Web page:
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Compute $$\displaystyle \lim_{n \to \infty} \int_0^{\frac{\pi}{2}} \sum_{k=1}^n (\sin{x})^kdx.$$

I tried writing $\displaystyle \lim_{n \to \infty} \int_0^{\frac{\pi}{2}} \sum_{k=1}^n (\sin{x})^kdx = \lim_{n \to \infty} \int_0^{\frac{\pi}{2}} \frac{1-(\sin{x})^{n+1}}{1-\sin{x}}dx$, but I don't know how to continue form here.

I know that the limit diverges to $\infty$, but I don't know how to prove it.

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    $\begingroup$ That converges to $\infty$ (like $O(\sqrt{n})$, I'd say). $\endgroup$ – Professor Vector Feb 10 '18 at 15:23
  • $\begingroup$ Yeah, I know that the limit is equal with $\infty$, but I don't know how to prove it. $\endgroup$ – C_M Feb 10 '18 at 15:24
  • $\begingroup$ If you know that, you should write so in your question. $\endgroup$ – Professor Vector Feb 10 '18 at 15:25
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The wanted limit is $+\infty$. Indeed, by letting $I_k=\int_{0}^{\pi/2}\left(\sin x\right)^k\,dx$ we have that $\{I_k\}_{k\geq 1}$ is a decreasing sequence, but it is also log-convex by the Cauchy-Schwarz inequality, and by integration by parts $$ I_{k}^2\geq I_k I_{k+1} = \frac{\pi}{2(k+1)}\tag{1}$$ such that $$ \sum_{k=1}^{n}I_k \geq \sqrt{\frac{\pi}{2}}\sum_{k=1}^{n}\frac{1}{\sqrt{k+1}}\geq \sqrt{\frac{\pi}{2}}\sum_{k=1}^{n}2\left(\sqrt{k+2}-\sqrt{k+1}\right)=\sqrt{2\pi}\left(\sqrt{n+2}-\sqrt{2}\right).\tag{2}$$

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    $\begingroup$ Wow, you really blitzkrieg-ed this. Very nice answer. Thanks! $\endgroup$ – C_M Feb 10 '18 at 15:30
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From the inequality $\cos x\geq 1-\frac{x^2}{2}$, we have that $$\sin x=\cos\left(x-\frac{\pi}{2}\right)\geq 1-\frac{1}{2}\left(x-\frac{\pi}{2}\right)^2.$$ So, from Bernoulli's inequality, for $x$ close to $\pi/2$, $$(\sin x)^k\geq\left(1-\frac{1}{2}\left(x-\frac{\pi}{2}\right)^2\right)^k\geq 1-\frac{k}{2}\left(x-\frac{\pi}{2}\right)^2.$$ Therefore, for $\delta>0$ small, $$\int_{\pi/2-\delta}^{\pi/2}(\sin x)^k\,dx\geq\int_{-\delta}^0\left(1-\frac{k}{2}y^2\right)\,dy=\delta-\frac{k\delta^3}{6},$$ and choosing $\delta=1/\sqrt{k}$ we obtain that $$\int_{\pi/2-1/\sqrt{k}}^{\pi/2}(\sin x)^k\,dx\geq\frac{1}{\sqrt{k}}-\frac{1}{6\sqrt{k}}=\frac{5}{6\sqrt{k}},$$ which shows that the limit is $\infty$.

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Too long for a comment.

As a tribute to one of my late students, I would like to report here a result obtained in my research group almost fifty years ago for the partial sums.

Starting with

$$I_k=\int_0^{\frac{\pi}{2}} \sin^k(x)\,dx =\frac{\sqrt{\pi }}2\frac{ \Gamma \left(\frac{k}{2}+\frac12\right)}{ \Gamma \left(\frac{k}{2}+1\right)}$$ $$S_n=\sum_{k=1}^n I_k=\sqrt{\pi } \left(\frac{\Gamma \left(\left\lfloor \frac{n-1}{2}\right\rfloor +2\right)}{\Gamma \left(\left\lfloor \frac{n-1}{2}\right\rfloor +\frac{3}{2}\right)}+\frac{\Gamma \left(\left\lfloor \frac{n}{2}\right\rfloor +\frac{3}{2}\right)}{\Gamma \left(\left\lfloor \frac{n}{2}\right\rfloor +1\right)}\right)-\frac{\pi }{2}-1\tag 1$$ Using the asymptotics, $$S_n\approx\sqrt{\pi } \left(p^{1/2}+q^{1/2}+\frac 5{8p^{1/2}}+\frac 3{8q^{1/2}}-\frac{23}{128p^{3/2}}-\frac{7}{128q^{3/2}}\right)-\frac{\pi }{2}-1$$ where $p=\left\lfloor \frac{n-1}{2}\right\rfloor$ and $q=\left\lfloor \frac{n}{2}\right\rfloor$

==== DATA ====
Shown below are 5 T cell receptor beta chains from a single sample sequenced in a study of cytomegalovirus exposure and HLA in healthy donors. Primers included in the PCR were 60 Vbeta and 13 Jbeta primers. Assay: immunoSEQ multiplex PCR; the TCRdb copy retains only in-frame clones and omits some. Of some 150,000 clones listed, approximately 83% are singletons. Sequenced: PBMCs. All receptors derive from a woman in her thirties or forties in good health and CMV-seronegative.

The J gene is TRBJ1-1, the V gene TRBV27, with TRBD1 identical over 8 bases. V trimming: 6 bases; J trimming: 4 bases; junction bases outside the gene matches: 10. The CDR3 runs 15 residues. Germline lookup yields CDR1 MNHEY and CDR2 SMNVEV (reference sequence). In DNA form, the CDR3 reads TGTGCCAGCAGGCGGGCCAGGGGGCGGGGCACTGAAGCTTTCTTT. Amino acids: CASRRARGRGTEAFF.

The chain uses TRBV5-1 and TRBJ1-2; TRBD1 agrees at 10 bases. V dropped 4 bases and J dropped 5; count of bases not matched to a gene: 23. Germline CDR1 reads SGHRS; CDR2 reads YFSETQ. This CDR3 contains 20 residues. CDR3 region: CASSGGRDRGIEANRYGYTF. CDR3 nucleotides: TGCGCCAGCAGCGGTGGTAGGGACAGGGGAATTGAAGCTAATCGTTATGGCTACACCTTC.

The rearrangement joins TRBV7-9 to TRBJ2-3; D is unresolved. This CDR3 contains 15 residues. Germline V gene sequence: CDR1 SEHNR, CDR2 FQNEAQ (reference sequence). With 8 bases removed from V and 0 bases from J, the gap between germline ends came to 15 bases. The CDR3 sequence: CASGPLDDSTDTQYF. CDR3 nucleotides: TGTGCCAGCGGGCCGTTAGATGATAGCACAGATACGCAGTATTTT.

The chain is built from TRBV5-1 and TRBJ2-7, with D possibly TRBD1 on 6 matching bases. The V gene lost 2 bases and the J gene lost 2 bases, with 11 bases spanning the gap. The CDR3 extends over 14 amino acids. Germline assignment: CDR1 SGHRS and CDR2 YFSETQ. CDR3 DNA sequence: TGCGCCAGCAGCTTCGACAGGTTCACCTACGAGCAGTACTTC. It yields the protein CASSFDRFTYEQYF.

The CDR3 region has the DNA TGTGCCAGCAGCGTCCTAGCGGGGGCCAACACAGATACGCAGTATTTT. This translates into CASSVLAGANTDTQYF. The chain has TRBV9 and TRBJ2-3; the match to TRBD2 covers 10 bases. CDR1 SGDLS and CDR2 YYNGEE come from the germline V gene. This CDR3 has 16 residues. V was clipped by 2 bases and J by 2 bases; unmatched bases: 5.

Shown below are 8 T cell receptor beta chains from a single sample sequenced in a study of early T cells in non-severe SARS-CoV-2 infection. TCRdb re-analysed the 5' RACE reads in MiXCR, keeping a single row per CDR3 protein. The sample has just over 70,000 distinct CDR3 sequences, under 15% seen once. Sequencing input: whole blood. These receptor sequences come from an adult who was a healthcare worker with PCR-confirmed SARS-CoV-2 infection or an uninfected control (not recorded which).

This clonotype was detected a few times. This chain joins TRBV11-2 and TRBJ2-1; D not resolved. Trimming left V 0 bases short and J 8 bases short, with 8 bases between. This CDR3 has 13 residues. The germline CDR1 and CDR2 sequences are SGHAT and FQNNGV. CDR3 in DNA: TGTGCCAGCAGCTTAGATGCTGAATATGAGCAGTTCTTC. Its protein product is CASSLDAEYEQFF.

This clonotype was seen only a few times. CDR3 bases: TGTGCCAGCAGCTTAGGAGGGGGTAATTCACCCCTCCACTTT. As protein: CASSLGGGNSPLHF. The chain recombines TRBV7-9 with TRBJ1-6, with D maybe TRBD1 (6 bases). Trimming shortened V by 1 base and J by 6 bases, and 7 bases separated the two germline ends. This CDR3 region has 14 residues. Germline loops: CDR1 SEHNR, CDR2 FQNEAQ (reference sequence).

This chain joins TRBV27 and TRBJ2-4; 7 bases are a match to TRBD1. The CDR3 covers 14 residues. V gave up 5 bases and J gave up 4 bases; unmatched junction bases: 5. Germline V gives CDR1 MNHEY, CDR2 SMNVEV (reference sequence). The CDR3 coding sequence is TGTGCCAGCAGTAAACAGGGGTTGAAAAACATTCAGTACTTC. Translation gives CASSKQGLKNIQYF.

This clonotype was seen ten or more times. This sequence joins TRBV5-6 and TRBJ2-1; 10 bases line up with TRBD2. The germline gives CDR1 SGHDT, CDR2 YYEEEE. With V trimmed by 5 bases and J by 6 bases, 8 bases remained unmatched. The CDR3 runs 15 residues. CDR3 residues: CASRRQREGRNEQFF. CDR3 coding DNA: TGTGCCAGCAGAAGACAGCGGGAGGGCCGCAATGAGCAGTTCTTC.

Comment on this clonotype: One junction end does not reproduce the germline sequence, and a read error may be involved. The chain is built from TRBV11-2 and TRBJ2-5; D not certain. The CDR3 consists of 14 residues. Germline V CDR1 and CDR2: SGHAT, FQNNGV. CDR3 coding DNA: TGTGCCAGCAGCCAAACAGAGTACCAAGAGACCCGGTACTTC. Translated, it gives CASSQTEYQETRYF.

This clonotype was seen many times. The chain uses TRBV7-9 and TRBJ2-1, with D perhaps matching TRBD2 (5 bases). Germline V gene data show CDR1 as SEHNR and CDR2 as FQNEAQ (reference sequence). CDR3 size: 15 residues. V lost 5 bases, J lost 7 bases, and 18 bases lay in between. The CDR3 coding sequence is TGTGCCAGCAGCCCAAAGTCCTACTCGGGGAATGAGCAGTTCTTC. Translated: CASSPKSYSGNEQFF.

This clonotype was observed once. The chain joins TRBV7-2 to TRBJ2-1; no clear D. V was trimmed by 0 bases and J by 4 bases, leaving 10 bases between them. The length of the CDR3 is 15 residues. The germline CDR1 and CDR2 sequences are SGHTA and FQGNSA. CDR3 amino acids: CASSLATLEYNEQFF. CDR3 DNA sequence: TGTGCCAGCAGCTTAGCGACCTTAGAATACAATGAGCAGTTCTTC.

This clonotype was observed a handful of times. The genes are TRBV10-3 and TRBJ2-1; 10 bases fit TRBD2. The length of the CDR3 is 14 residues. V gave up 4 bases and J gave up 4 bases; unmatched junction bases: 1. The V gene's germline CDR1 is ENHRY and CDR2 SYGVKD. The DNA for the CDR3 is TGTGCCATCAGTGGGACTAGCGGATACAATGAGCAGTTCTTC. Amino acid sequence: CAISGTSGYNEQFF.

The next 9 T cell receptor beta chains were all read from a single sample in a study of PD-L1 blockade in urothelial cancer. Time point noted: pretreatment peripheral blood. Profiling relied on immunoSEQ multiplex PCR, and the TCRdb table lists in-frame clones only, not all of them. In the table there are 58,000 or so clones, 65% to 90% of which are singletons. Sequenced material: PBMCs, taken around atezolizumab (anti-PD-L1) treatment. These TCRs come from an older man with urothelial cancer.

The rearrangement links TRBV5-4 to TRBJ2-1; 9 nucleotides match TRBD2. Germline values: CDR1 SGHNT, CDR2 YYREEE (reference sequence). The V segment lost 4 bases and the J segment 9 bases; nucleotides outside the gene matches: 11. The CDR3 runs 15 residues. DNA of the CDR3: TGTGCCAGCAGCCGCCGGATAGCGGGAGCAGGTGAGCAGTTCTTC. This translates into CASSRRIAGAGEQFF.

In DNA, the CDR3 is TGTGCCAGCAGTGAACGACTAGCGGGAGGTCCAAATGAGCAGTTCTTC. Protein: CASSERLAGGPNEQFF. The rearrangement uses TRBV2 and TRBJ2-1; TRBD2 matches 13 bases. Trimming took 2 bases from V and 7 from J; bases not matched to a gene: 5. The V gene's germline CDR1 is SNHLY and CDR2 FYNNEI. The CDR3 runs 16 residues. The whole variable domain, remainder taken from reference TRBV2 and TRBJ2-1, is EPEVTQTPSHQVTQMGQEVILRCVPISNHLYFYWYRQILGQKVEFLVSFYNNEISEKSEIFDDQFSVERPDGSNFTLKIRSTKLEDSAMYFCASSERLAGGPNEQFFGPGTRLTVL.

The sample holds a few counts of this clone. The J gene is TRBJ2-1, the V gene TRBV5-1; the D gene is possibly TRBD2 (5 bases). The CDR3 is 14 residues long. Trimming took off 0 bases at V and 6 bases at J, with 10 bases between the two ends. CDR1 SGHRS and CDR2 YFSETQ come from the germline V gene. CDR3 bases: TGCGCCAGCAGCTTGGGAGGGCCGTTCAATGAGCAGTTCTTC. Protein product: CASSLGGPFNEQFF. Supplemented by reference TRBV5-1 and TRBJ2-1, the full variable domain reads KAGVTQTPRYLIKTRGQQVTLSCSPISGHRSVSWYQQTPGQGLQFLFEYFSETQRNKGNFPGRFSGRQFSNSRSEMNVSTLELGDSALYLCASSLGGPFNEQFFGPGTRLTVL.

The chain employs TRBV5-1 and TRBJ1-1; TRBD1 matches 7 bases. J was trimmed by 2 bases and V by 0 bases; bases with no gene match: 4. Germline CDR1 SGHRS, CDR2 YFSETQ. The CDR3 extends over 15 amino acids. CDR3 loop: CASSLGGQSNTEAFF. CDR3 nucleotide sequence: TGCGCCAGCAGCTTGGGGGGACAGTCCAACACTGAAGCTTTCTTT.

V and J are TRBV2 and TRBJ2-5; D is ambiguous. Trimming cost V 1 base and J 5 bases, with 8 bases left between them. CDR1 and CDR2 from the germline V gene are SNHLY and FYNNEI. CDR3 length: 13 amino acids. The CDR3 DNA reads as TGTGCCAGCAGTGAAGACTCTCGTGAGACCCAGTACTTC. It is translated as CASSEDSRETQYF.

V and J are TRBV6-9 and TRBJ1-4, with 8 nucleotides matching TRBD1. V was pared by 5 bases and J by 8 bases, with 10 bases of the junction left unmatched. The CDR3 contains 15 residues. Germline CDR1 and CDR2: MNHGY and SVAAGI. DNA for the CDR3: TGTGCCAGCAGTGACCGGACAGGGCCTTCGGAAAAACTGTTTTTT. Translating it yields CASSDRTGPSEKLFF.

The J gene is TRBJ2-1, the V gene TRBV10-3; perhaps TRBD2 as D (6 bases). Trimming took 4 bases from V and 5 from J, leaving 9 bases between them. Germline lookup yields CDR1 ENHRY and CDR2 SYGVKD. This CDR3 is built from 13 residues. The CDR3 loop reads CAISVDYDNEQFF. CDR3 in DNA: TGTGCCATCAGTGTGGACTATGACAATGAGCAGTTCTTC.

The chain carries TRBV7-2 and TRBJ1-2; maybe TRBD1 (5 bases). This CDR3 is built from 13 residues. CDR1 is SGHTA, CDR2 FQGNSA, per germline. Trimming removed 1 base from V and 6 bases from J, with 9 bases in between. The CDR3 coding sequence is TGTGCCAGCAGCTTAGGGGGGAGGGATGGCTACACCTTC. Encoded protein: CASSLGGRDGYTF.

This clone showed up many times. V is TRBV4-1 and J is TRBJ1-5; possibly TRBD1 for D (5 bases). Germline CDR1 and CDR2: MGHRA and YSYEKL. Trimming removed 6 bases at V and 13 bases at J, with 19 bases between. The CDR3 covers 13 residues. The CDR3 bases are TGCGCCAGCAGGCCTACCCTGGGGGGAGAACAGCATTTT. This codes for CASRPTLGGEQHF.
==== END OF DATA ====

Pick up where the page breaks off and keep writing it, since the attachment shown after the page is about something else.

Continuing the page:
For illustration purposes $$\left( \begin{array}{ccc} n & \text{approximation} & \text{exact} \\ 10 & 5.74010 & 5.74489 \\ 20 & 8.91614 & 8.91683 \\ 30 & 11.3857 & 11.3860 \\ 40 & 13.4796 & 13.4798 \\ 50 & 15.3303 & 15.3303 \\ 60 & 17.0067 & 17.0068 \\ 70 & 18.5505 & 18.5506 \\ 80 & 19.9889 & 19.9890 \\ 90 & 21.3410 & 21.3410 \\ 100 & 22.6206 & 22.6206 \end{array} \right)$$

Edit

Using the power of actual machinary, I considered againg the problem for a much better accuracy. Using $1$ written as $$S_n=\sqrt \pi(T_1+T_2)-\left(\frac \pi 2+1\right)$$ asymptotic expansions lead to $$T_1=p+\frac{5}{8 p}-\frac{23}{128 p^3}+\frac{95}{1024 p^5}-\frac{1701}{32768 p^7}+O\left(\frac{1}{p^9}\right)\qquad \text{with} \qquad\color{red}{p=\sqrt{\left\lfloor \frac{n-1}{2}\right\rfloor }}$$ $$T_2=q+\frac{3}{8 q}-\frac{7}{128 q^3}+\frac{9}{1024 q^5}+\frac{59}{32768 q^7}+O\left(\frac{1}{p^9}\right)\qquad\text{with} \qquad \color{red}{q=\sqrt{\left\lfloor \frac{n}{2}\right\rfloor }}$$ which lead to $$\left( \begin{array}{ccc} n & \text{approximation} & \text{exact} \\ 10 & 5.74480921019 & 5.74489048072 \\ 20 & 8.91682865283 & 8.91683085185 \\ 30 & 11.3859726272 & 11.3859729312 \\ 40 & 13.4797541735 & 13.4797542507 \\ 50 & 15.3303251117 & 15.3303251387 \\ 60 & 17.0067607331 & 17.0067607447 \\ 70 & 18.5505598607 & 18.5505598664 \\ 80 & 19.9889655879 & 19.9889655910 \\ 90 & 21.3410036490 & 21.3410036507 \\ 100 & 22.6205832297 & 22.6205832308 \end{array} \right)$$

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